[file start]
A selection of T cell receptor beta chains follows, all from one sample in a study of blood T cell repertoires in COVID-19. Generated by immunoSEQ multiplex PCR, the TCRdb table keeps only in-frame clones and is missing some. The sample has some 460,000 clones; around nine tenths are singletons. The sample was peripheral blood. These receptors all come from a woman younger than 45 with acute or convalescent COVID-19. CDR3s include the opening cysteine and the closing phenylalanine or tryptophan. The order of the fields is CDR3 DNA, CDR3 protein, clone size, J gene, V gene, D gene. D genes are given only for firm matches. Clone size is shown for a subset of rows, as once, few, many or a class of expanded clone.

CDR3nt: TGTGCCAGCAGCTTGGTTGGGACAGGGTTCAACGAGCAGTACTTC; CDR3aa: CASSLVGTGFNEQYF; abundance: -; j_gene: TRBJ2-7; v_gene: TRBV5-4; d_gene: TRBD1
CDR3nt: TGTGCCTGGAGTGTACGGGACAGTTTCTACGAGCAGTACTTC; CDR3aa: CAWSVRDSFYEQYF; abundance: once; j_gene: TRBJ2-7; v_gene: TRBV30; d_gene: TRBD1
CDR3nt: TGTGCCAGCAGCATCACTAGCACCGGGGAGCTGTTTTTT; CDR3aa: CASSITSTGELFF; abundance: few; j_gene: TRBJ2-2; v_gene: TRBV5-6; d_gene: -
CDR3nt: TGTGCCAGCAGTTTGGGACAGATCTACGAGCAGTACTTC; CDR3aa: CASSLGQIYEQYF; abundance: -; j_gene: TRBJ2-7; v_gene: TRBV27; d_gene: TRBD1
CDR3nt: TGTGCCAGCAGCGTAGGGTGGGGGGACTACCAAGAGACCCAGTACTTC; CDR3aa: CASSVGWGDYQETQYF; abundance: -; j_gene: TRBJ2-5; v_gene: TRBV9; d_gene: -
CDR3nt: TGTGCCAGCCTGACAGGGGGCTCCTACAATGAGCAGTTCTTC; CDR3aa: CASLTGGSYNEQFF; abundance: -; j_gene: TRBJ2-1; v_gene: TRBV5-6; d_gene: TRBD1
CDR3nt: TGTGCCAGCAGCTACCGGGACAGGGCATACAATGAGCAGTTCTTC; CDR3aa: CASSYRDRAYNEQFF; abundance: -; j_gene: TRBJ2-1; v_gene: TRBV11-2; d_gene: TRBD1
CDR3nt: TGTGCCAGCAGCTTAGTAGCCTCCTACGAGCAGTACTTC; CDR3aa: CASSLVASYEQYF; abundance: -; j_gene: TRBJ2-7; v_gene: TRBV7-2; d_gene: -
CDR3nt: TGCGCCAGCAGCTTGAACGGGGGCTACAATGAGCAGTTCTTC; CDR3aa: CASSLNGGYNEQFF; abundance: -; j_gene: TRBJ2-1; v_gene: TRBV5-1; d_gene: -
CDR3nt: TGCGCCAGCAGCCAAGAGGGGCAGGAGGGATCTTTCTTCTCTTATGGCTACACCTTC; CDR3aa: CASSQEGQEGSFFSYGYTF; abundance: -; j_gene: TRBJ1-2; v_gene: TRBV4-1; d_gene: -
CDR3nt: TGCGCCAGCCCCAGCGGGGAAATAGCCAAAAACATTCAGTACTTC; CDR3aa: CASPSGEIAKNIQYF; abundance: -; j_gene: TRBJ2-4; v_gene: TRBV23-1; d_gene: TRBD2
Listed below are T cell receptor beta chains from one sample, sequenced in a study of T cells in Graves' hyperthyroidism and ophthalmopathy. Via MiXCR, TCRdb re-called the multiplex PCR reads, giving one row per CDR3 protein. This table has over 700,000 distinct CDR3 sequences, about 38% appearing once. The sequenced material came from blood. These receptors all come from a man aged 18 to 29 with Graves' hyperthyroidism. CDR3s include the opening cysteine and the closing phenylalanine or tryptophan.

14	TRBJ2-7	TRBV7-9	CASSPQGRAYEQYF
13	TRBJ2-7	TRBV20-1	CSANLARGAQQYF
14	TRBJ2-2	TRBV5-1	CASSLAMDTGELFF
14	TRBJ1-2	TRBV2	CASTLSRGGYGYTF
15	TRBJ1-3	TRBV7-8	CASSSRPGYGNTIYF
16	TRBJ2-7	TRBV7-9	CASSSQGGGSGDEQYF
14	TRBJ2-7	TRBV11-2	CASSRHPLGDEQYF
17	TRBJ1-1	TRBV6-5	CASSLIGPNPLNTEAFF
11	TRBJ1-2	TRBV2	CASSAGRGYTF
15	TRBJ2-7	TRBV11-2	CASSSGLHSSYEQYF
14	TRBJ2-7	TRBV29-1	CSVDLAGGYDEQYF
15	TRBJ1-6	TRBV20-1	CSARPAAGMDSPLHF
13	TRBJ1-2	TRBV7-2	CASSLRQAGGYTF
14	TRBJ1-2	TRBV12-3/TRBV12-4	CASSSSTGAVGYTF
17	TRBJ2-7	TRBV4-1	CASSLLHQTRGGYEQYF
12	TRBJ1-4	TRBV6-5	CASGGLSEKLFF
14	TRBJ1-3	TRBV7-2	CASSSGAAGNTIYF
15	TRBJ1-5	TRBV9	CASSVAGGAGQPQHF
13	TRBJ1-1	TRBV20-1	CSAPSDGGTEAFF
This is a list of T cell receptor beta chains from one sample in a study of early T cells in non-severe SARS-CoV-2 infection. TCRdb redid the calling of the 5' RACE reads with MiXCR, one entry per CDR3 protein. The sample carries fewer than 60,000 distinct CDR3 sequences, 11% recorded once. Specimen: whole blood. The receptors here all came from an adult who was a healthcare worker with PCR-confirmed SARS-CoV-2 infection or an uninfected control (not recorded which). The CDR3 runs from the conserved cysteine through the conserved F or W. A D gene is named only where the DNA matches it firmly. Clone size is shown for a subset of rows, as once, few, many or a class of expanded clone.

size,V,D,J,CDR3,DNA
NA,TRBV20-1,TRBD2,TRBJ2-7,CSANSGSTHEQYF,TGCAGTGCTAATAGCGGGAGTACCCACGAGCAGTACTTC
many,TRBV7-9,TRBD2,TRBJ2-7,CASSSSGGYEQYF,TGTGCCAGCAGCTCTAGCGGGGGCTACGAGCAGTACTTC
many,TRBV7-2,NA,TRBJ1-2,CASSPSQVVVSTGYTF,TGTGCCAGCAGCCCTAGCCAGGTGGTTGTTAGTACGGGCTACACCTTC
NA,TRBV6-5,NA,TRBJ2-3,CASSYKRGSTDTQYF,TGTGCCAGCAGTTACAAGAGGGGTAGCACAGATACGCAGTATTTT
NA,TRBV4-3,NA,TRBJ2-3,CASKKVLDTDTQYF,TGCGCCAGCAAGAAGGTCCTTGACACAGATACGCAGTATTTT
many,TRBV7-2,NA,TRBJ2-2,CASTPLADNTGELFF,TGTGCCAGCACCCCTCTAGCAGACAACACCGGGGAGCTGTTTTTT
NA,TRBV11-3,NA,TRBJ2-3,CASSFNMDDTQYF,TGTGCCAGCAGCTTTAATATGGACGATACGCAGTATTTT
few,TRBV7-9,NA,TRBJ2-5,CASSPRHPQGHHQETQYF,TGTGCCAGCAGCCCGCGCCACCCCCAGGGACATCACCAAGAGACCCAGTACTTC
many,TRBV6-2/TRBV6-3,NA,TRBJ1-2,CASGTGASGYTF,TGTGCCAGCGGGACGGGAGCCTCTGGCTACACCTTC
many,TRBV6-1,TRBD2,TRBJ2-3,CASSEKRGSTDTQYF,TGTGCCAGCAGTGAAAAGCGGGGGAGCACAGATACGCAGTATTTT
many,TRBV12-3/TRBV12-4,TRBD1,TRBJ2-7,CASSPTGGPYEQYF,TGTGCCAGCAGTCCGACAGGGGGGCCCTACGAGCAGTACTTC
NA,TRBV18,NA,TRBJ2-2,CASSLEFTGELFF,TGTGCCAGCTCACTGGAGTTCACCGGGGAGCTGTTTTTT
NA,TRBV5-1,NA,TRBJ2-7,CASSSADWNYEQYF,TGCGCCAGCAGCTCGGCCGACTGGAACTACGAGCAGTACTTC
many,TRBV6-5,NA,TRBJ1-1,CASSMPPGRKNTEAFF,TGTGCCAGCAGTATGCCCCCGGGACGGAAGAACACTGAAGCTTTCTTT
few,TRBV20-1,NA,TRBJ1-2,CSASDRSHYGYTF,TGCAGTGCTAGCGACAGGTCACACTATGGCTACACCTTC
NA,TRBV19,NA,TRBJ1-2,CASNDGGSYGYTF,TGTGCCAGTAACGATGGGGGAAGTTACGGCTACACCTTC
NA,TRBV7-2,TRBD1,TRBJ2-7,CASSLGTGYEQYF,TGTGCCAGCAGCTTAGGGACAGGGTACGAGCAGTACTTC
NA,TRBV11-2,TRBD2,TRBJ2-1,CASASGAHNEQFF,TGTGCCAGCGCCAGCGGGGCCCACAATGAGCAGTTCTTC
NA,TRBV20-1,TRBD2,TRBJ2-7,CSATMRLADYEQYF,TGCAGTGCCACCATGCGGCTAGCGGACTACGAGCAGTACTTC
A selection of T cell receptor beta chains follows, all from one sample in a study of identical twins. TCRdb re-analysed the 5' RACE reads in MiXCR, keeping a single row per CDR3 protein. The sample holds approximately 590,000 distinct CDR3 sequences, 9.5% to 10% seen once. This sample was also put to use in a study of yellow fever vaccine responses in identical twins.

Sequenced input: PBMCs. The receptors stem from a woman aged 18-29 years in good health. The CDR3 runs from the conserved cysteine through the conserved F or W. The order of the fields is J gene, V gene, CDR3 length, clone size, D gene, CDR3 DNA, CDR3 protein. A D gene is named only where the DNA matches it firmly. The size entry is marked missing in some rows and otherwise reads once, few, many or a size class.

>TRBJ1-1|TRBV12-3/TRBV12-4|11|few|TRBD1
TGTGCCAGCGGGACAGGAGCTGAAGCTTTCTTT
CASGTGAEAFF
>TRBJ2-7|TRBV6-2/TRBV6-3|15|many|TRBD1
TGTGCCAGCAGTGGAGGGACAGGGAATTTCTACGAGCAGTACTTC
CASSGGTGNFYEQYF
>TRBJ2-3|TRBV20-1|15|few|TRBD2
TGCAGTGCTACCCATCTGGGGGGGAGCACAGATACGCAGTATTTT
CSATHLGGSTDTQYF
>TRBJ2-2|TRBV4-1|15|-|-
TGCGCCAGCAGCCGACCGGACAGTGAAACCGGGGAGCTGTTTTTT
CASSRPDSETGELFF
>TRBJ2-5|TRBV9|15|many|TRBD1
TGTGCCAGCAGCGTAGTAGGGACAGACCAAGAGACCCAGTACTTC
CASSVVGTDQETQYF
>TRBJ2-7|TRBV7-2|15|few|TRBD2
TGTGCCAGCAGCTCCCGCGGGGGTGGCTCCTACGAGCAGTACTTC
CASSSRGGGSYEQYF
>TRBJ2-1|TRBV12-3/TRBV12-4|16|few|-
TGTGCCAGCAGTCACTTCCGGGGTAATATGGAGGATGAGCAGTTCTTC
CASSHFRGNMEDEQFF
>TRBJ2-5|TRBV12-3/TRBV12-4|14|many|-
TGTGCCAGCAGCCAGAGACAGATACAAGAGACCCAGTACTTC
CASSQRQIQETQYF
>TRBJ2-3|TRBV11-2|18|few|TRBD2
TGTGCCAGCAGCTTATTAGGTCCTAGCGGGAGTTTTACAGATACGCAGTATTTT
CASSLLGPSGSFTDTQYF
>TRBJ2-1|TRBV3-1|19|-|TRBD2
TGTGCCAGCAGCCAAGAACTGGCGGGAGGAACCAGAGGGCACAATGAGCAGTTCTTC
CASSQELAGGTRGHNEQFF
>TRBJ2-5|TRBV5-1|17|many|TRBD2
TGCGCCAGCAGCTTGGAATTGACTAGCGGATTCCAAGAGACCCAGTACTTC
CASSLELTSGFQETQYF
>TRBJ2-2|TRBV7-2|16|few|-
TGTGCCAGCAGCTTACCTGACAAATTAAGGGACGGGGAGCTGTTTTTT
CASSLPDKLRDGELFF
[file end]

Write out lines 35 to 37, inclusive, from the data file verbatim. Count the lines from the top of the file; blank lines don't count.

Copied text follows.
NA,TRBV20-1,TRBD2,TRBJ2-7,CSANSGSTHEQYF,TGCAGTGCTAATAGCGGGAGTACCCACGAGCAGTACTTC
many,TRBV7-9,TRBD2,TRBJ2-7,CASSSSGGYEQYF,TGTGCCAGCAGCTCTAGCGGGGGCTACGAGCAGTACTTC
many,TRBV7-2,NA,TRBJ1-2,CASSPSQVVVSTGYTF,TGTGCCAGCAGCCCTAGCCAGGTGGTTGTTAGTACGGGCTACACCTTC